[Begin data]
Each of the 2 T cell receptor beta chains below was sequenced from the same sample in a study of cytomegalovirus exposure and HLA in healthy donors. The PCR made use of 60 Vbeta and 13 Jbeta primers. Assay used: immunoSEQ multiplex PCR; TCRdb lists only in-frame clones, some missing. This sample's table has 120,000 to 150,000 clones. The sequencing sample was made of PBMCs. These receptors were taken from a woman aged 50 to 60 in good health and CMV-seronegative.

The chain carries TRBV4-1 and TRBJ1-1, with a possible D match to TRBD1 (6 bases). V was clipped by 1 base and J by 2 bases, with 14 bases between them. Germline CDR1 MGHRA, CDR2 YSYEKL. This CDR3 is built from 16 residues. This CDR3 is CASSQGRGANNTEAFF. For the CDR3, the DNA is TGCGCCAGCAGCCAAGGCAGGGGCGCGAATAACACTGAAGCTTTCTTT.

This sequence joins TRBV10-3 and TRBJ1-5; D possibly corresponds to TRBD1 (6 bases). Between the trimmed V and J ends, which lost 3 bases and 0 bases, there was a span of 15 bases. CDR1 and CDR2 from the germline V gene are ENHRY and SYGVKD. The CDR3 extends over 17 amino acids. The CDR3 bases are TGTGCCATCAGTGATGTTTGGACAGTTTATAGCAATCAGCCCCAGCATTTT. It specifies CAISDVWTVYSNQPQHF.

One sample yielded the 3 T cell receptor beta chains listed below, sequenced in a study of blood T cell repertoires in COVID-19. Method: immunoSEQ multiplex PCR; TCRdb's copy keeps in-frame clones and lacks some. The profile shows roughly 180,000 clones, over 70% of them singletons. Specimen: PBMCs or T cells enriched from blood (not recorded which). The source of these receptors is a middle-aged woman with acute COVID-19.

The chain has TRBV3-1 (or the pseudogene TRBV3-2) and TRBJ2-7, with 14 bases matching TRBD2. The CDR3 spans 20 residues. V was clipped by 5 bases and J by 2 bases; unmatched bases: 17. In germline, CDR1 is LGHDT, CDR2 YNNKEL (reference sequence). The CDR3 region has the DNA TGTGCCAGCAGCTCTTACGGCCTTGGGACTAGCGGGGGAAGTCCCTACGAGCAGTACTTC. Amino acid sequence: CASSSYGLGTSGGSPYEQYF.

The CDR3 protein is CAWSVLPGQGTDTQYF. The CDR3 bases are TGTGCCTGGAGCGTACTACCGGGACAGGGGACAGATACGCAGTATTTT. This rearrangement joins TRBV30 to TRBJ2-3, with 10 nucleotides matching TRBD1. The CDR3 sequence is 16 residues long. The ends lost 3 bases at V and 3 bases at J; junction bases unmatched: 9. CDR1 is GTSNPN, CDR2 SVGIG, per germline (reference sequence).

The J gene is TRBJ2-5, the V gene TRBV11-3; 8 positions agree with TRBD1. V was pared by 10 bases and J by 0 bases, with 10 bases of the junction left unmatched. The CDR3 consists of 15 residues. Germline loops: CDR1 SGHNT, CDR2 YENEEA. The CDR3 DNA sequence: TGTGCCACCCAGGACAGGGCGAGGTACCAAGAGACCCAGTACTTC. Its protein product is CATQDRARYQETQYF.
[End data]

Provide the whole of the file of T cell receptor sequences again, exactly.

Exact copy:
Each of the 2 T cell receptor beta chains below was sequenced from the same sample in a study of cytomegalovirus exposure and HLA in healthy donors. The PCR made use of 60 Vbeta and 13 Jbeta primers. Assay used: immunoSEQ multiplex PCR; TCRdb lists only in-frame clones, some missing. This sample's table has 120,000 to 150,000 clones. The sequencing sample was made of PBMCs. These receptors were taken from a woman aged 50 to 60 in good health and CMV-seronegative.

The chain carries TRBV4-1 and TRBJ1-1, with a possible D match to TRBD1 (6 bases). V was clipped by 1 base and J by 2 bases, with 14 bases between them. Germline CDR1 MGHRA, CDR2 YSYEKL. This CDR3 is built from 16 residues. This CDR3 is CASSQGRGANNTEAFF. For the CDR3, the DNA is TGCGCCAGCAGCCAAGGCAGGGGCGCGAATAACACTGAAGCTTTCTTT.

This sequence joins TRBV10-3 and TRBJ1-5; D possibly corresponds to TRBD1 (6 bases). Between the trimmed V and J ends, which lost 3 bases and 0 bases, there was a span of 15 bases. CDR1 and CDR2 from the germline V gene are ENHRY and SYGVKD. The CDR3 extends over 17 amino acids. The CDR3 bases are TGTGCCATCAGTGATGTTTGGACAGTTTATAGCAATCAGCCCCAGCATTTT. It specifies CAISDVWTVYSNQPQHF.

One sample yielded the 3 T cell receptor beta chains listed below, sequenced in a study of blood T cell repertoires in COVID-19. Method: immunoSEQ multiplex PCR; TCRdb's copy keeps in-frame clones and lacks some. The profile shows roughly 180,000 clones, over 70% of them singletons. Specimen: PBMCs or T cells enriched from blood (not recorded which). The source of these receptors is a middle-aged woman with acute COVID-19.

The chain has TRBV3-1 (or the pseudogene TRBV3-2) and TRBJ2-7, with 14 bases matching TRBD2. The CDR3 spans 20 residues. V was clipped by 5 bases and J by 2 bases; unmatched bases: 17. In germline, CDR1 is LGHDT, CDR2 YNNKEL (reference sequence). The CDR3 region has the DNA TGTGCCAGCAGCTCTTACGGCCTTGGGACTAGCGGGGGAAGTCCCTACGAGCAGTACTTC. Amino acid sequence: CASSSYGLGTSGGSPYEQYF.

The CDR3 protein is CAWSVLPGQGTDTQYF. The CDR3 bases are TGTGCCTGGAGCGTACTACCGGGACAGGGGACAGATACGCAGTATTTT. This rearrangement joins TRBV30 to TRBJ2-3, with 10 nucleotides matching TRBD1. The CDR3 sequence is 16 residues long. The ends lost 3 bases at V and 3 bases at J; junction bases unmatched: 9. CDR1 is GTSNPN, CDR2 SVGIG, per germline (reference sequence).

The J gene is TRBJ2-5, the V gene TRBV11-3; 8 positions agree with TRBD1. V was pared by 10 bases and J by 0 bases, with 10 bases of the junction left unmatched. The CDR3 consists of 15 residues. Germline loops: CDR1 SGHNT, CDR2 YENEEA. The CDR3 DNA sequence: TGTGCCACCCAGGACAGGGCGAGGTACCAAGAGACCCAGTACTTC. Its protein product is CATQDRARYQETQYF.